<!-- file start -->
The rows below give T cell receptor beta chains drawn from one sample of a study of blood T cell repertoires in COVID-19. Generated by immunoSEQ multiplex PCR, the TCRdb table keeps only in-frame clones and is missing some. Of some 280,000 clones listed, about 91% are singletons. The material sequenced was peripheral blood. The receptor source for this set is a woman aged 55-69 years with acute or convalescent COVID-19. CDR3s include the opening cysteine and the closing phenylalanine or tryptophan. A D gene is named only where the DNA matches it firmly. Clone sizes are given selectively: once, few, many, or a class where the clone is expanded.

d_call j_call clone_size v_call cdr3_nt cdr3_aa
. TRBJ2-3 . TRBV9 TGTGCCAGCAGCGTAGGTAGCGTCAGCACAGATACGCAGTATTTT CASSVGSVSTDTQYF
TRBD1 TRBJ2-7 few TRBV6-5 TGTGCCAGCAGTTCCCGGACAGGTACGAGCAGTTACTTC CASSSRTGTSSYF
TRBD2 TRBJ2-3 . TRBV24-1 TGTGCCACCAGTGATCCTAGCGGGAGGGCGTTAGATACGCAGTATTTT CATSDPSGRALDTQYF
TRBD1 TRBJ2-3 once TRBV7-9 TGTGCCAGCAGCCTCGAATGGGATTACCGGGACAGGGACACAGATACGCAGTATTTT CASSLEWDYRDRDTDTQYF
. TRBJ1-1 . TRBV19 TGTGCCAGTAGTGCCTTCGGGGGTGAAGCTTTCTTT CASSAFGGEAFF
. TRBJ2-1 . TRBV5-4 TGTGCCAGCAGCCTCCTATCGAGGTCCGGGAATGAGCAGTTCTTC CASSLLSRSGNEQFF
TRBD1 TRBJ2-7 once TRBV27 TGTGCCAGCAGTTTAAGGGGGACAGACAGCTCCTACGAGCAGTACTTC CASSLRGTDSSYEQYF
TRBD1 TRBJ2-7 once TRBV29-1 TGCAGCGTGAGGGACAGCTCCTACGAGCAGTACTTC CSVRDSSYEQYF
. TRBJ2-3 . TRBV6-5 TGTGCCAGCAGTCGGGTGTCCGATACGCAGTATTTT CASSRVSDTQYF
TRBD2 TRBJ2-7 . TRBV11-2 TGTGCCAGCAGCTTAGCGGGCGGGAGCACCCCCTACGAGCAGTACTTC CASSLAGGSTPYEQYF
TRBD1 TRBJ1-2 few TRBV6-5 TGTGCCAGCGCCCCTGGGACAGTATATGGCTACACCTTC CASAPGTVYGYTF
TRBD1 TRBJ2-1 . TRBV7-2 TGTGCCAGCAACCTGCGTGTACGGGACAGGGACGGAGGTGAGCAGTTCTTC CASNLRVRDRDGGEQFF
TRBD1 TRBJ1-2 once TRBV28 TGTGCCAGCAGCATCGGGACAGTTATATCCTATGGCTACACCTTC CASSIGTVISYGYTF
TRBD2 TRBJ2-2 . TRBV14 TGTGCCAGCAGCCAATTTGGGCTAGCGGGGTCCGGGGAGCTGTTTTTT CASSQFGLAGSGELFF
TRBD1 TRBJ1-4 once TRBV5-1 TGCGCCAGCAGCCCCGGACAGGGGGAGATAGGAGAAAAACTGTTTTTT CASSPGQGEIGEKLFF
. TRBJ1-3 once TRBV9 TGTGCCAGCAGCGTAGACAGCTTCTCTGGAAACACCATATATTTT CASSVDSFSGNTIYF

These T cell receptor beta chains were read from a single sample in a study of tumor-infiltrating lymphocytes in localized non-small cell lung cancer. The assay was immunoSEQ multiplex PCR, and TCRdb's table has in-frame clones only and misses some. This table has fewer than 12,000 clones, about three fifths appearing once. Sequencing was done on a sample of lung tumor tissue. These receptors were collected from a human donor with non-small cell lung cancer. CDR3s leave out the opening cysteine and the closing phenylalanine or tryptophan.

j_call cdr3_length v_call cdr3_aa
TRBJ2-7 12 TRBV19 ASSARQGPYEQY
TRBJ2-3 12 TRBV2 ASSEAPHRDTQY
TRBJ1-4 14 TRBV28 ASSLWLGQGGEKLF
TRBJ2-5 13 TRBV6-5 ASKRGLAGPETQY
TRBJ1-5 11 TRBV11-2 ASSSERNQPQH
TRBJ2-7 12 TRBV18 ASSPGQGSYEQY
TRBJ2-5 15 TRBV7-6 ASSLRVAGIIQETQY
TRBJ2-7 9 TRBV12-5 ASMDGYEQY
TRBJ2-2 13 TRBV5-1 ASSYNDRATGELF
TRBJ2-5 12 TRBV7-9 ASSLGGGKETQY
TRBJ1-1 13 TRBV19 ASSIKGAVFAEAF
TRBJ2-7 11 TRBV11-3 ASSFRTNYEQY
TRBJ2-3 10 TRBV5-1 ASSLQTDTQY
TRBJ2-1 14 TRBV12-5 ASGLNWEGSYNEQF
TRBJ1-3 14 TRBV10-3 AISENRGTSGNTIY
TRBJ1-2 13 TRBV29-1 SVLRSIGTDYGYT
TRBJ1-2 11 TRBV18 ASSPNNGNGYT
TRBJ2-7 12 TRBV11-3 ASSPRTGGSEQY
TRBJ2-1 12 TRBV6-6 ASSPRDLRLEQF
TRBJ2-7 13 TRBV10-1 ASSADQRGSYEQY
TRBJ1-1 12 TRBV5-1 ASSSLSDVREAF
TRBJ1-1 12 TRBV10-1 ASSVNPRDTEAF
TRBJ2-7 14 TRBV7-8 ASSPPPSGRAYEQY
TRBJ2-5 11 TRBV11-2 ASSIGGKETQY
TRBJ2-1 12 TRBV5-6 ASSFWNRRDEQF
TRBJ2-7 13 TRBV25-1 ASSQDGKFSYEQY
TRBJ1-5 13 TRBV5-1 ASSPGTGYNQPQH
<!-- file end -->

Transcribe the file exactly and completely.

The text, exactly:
The rows below give T cell receptor beta chains drawn from one sample of a study of blood T cell repertoires in COVID-19. Generated by immunoSEQ multiplex PCR, the TCRdb table keeps only in-frame clones and is missing some. Of some 280,000 clones listed, about 91% are singletons. The material sequenced was peripheral blood. The receptor source for this set is a woman aged 55-69 years with acute or convalescent COVID-19. CDR3s include the opening cysteine and the closing phenylalanine or tryptophan. A D gene is named only where the DNA matches it firmly. Clone sizes are given selectively: once, few, many, or a class where the clone is expanded.

d_call j_call clone_size v_call cdr3_nt cdr3_aa
. TRBJ2-3 . TRBV9 TGTGCCAGCAGCGTAGGTAGCGTCAGCACAGATACGCAGTATTTT CASSVGSVSTDTQYF
TRBD1 TRBJ2-7 few TRBV6-5 TGTGCCAGCAGTTCCCGGACAGGTACGAGCAGTTACTTC CASSSRTGTSSYF
TRBD2 TRBJ2-3 . TRBV24-1 TGTGCCACCAGTGATCCTAGCGGGAGGGCGTTAGATACGCAGTATTTT CATSDPSGRALDTQYF
TRBD1 TRBJ2-3 once TRBV7-9 TGTGCCAGCAGCCTCGAATGGGATTACCGGGACAGGGACACAGATACGCAGTATTTT CASSLEWDYRDRDTDTQYF
. TRBJ1-1 . TRBV19 TGTGCCAGTAGTGCCTTCGGGGGTGAAGCTTTCTTT CASSAFGGEAFF
. TRBJ2-1 . TRBV5-4 TGTGCCAGCAGCCTCCTATCGAGGTCCGGGAATGAGCAGTTCTTC CASSLLSRSGNEQFF
TRBD1 TRBJ2-7 once TRBV27 TGTGCCAGCAGTTTAAGGGGGACAGACAGCTCCTACGAGCAGTACTTC CASSLRGTDSSYEQYF
TRBD1 TRBJ2-7 once TRBV29-1 TGCAGCGTGAGGGACAGCTCCTACGAGCAGTACTTC CSVRDSSYEQYF
. TRBJ2-3 . TRBV6-5 TGTGCCAGCAGTCGGGTGTCCGATACGCAGTATTTT CASSRVSDTQYF
TRBD2 TRBJ2-7 . TRBV11-2 TGTGCCAGCAGCTTAGCGGGCGGGAGCACCCCCTACGAGCAGTACTTC CASSLAGGSTPYEQYF
TRBD1 TRBJ1-2 few TRBV6-5 TGTGCCAGCGCCCCTGGGACAGTATATGGCTACACCTTC CASAPGTVYGYTF
TRBD1 TRBJ2-1 . TRBV7-2 TGTGCCAGCAACCTGCGTGTACGGGACAGGGACGGAGGTGAGCAGTTCTTC CASNLRVRDRDGGEQFF
TRBD1 TRBJ1-2 once TRBV28 TGTGCCAGCAGCATCGGGACAGTTATATCCTATGGCTACACCTTC CASSIGTVISYGYTF
TRBD2 TRBJ2-2 . TRBV14 TGTGCCAGCAGCCAATTTGGGCTAGCGGGGTCCGGGGAGCTGTTTTTT CASSQFGLAGSGELFF
TRBD1 TRBJ1-4 once TRBV5-1 TGCGCCAGCAGCCCCGGACAGGGGGAGATAGGAGAAAAACTGTTTTTT CASSPGQGEIGEKLFF
. TRBJ1-3 once TRBV9 TGTGCCAGCAGCGTAGACAGCTTCTCTGGAAACACCATATATTTT CASSVDSFSGNTIYF

These T cell receptor beta chains were read from a single sample in a study of tumor-infiltrating lymphocytes in localized non-small cell lung cancer. The assay was immunoSEQ multiplex PCR, and TCRdb's table has in-frame clones only and misses some. This table has fewer than 12,000 clones, about three fifths appearing once. Sequencing was done on a sample of lung tumor tissue. These receptors were collected from a human donor with non-small cell lung cancer. CDR3s leave out the opening cysteine and the closing phenylalanine or tryptophan.

j_call cdr3_length v_call cdr3_aa
TRBJ2-7 12 TRBV19 ASSARQGPYEQY
TRBJ2-3 12 TRBV2 ASSEAPHRDTQY
TRBJ1-4 14 TRBV28 ASSLWLGQGGEKLF
TRBJ2-5 13 TRBV6-5 ASKRGLAGPETQY
TRBJ1-5 11 TRBV11-2 ASSSERNQPQH
TRBJ2-7 12 TRBV18 ASSPGQGSYEQY
TRBJ2-5 15 TRBV7-6 ASSLRVAGIIQETQY
TRBJ2-7 9 TRBV12-5 ASMDGYEQY
TRBJ2-2 13 TRBV5-1 ASSYNDRATGELF
TRBJ2-5 12 TRBV7-9 ASSLGGGKETQY
TRBJ1-1 13 TRBV19 ASSIKGAVFAEAF
TRBJ2-7 11 TRBV11-3 ASSFRTNYEQY
TRBJ2-3 10 TRBV5-1 ASSLQTDTQY
TRBJ2-1 14 TRBV12-5 ASGLNWEGSYNEQF
TRBJ1-3 14 TRBV10-3 AISENRGTSGNTIY
TRBJ1-2 13 TRBV29-1 SVLRSIGTDYGYT
TRBJ1-2 11 TRBV18 ASSPNNGNGYT
TRBJ2-7 12 TRBV11-3 ASSPRTGGSEQY
TRBJ2-1 12 TRBV6-6 ASSPRDLRLEQF
TRBJ2-7 13 TRBV10-1 ASSADQRGSYEQY
TRBJ1-1 12 TRBV5-1 ASSSLSDVREAF
TRBJ1-1 12 TRBV10-1 ASSVNPRDTEAF
TRBJ2-7 14 TRBV7-8 ASSPPPSGRAYEQY
TRBJ2-5 11 TRBV11-2 ASSIGGKETQY
TRBJ2-1 12 TRBV5-6 ASSFWNRRDEQF
TRBJ2-7 13 TRBV25-1 ASSQDGKFSYEQY
TRBJ1-5 13 TRBV5-1 ASSPGTGYNQPQH